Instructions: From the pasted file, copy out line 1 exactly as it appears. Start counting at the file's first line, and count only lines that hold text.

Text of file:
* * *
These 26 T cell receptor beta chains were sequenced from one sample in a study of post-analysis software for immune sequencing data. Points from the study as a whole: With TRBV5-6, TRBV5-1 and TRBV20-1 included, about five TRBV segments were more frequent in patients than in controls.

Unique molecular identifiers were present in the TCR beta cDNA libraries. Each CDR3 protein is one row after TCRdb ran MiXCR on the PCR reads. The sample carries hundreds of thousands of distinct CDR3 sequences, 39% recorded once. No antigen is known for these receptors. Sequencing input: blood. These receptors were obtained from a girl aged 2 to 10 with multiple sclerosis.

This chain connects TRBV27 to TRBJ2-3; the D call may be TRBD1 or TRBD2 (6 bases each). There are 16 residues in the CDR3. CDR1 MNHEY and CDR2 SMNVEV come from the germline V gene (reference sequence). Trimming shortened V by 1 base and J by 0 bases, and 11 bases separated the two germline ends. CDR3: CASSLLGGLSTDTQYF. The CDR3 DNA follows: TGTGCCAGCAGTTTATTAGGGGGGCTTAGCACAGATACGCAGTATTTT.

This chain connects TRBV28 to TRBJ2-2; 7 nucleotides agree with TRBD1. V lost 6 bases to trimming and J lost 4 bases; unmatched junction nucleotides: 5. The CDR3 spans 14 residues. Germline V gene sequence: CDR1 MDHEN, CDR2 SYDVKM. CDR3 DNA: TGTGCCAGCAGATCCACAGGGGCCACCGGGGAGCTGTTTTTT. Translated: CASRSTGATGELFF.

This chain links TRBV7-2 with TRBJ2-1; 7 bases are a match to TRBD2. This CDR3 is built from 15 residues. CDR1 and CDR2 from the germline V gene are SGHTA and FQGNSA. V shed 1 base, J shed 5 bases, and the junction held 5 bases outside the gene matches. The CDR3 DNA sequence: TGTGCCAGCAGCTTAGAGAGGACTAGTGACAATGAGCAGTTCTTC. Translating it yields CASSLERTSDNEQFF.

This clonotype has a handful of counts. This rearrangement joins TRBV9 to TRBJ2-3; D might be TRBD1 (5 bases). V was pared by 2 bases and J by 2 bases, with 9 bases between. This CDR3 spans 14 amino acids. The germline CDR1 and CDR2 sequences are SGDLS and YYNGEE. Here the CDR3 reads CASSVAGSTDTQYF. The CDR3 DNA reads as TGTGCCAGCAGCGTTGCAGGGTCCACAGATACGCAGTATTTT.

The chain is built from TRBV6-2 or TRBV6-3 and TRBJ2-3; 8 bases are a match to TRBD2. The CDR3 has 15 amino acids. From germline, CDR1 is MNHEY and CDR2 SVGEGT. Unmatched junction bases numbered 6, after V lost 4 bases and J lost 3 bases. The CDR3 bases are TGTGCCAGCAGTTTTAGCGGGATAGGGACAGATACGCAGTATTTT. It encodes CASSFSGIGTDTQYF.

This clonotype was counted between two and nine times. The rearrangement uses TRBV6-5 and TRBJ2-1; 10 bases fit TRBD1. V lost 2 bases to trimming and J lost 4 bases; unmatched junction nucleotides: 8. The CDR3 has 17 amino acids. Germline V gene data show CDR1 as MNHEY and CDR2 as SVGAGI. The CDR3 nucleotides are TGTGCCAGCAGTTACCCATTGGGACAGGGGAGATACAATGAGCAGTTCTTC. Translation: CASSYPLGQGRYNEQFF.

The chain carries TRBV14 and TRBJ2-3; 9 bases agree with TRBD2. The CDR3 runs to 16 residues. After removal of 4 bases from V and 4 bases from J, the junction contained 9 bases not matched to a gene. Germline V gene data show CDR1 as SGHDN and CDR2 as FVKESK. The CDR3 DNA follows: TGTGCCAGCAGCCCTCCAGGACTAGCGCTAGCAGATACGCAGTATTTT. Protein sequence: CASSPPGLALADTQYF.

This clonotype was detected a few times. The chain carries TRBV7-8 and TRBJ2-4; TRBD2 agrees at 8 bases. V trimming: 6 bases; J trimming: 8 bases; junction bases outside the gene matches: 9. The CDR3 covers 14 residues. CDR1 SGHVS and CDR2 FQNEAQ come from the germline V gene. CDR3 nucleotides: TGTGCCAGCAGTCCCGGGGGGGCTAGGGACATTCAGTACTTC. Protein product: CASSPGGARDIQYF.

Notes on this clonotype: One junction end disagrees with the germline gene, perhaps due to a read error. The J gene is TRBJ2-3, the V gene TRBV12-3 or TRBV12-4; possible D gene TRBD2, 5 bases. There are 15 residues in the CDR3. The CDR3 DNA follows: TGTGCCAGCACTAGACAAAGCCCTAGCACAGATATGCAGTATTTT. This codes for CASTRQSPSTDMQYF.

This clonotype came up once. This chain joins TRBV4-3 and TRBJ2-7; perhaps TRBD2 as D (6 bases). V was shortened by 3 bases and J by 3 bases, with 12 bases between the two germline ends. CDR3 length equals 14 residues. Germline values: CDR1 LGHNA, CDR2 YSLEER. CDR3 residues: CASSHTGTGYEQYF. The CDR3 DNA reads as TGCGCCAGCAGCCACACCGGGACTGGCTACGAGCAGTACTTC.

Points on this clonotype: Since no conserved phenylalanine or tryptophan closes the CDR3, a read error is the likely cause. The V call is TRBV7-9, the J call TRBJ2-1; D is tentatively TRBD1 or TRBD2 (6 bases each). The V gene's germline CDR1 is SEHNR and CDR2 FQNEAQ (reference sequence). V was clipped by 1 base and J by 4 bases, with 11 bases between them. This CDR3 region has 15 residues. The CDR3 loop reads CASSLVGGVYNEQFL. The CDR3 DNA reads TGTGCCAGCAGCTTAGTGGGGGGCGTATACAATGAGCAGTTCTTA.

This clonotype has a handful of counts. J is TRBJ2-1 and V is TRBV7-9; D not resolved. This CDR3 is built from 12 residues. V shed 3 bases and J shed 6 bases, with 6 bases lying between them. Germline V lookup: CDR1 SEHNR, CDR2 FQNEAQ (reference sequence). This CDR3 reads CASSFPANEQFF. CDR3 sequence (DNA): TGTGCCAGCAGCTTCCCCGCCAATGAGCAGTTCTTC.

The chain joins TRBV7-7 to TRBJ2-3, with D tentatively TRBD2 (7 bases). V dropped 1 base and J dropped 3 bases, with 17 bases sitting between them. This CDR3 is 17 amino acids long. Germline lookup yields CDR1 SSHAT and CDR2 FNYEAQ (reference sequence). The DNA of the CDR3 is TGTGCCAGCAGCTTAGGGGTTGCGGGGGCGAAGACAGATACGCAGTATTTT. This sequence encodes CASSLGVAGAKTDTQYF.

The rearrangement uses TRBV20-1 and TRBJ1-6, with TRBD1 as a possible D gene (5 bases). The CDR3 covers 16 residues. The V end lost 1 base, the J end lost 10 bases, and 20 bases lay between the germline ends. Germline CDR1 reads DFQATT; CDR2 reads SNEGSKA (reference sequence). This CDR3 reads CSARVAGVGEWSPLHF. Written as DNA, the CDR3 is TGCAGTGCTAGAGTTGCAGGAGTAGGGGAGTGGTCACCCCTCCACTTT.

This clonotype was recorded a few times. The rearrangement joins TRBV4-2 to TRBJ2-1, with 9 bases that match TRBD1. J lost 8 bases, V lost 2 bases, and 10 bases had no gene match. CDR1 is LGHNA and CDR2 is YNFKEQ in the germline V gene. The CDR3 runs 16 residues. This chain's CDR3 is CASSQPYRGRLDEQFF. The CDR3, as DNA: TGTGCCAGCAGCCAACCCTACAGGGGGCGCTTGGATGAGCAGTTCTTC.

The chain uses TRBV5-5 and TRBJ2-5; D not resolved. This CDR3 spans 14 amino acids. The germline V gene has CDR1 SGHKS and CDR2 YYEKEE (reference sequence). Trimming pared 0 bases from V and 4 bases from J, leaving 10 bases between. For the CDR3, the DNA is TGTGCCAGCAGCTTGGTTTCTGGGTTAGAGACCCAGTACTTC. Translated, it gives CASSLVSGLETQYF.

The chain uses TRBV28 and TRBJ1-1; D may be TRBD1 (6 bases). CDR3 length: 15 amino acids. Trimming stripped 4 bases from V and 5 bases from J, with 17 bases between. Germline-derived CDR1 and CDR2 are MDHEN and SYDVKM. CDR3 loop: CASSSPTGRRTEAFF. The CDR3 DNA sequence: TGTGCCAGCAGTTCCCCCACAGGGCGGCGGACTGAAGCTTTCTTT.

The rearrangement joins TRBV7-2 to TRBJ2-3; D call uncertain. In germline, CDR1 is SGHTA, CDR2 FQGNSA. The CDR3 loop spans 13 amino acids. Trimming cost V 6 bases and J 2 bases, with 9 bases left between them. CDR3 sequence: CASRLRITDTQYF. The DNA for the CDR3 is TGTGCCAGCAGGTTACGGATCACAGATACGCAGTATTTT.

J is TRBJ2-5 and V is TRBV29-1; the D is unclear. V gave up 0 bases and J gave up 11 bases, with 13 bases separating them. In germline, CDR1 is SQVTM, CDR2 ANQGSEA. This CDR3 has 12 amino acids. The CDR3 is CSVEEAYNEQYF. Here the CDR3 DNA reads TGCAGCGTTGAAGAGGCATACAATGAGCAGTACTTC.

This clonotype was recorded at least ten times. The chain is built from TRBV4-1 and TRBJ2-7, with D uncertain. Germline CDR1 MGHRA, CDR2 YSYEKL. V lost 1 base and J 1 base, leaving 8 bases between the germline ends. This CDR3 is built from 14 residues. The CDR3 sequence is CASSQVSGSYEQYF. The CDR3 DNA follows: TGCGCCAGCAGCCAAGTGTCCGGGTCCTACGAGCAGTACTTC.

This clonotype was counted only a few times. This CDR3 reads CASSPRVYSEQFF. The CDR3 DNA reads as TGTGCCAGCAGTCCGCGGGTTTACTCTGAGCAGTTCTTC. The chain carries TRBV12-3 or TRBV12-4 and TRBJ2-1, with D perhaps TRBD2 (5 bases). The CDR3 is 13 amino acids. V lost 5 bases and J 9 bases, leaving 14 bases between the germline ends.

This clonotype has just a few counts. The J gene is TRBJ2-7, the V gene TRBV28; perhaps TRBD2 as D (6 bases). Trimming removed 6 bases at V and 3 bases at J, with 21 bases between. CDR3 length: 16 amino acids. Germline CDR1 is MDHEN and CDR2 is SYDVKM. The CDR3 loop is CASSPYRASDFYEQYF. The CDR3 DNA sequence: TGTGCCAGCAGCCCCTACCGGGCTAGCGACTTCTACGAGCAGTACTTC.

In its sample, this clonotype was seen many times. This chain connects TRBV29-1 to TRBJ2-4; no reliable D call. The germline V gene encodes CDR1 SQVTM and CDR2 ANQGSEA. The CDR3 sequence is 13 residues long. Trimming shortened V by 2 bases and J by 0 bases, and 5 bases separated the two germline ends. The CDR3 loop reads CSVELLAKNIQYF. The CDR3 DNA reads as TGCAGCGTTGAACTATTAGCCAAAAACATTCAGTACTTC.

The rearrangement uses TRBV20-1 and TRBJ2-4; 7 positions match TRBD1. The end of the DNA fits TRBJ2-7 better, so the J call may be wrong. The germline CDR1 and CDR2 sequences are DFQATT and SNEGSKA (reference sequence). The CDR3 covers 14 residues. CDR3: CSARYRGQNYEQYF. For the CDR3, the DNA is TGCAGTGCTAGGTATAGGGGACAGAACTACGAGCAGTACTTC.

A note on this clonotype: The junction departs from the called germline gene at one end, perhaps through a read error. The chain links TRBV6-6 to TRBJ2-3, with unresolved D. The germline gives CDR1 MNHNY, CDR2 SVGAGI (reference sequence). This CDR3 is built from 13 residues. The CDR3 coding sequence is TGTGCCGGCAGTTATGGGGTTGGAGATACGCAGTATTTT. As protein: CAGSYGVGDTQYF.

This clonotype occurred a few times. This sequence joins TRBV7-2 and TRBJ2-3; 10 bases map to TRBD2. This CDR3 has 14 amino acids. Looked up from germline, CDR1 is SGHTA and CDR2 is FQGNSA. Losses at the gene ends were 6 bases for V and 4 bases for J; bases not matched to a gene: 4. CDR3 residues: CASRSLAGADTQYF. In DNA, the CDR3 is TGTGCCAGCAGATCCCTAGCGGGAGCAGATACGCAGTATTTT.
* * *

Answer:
These 26 T cell receptor beta chains were sequenced from one sample in a study of post-analysis software for immune sequencing data. Points from the study as a whole: With TRBV5-6, TRBV5-1 and TRBV20-1 included, about five TRBV segments were more frequent in patients than in controls.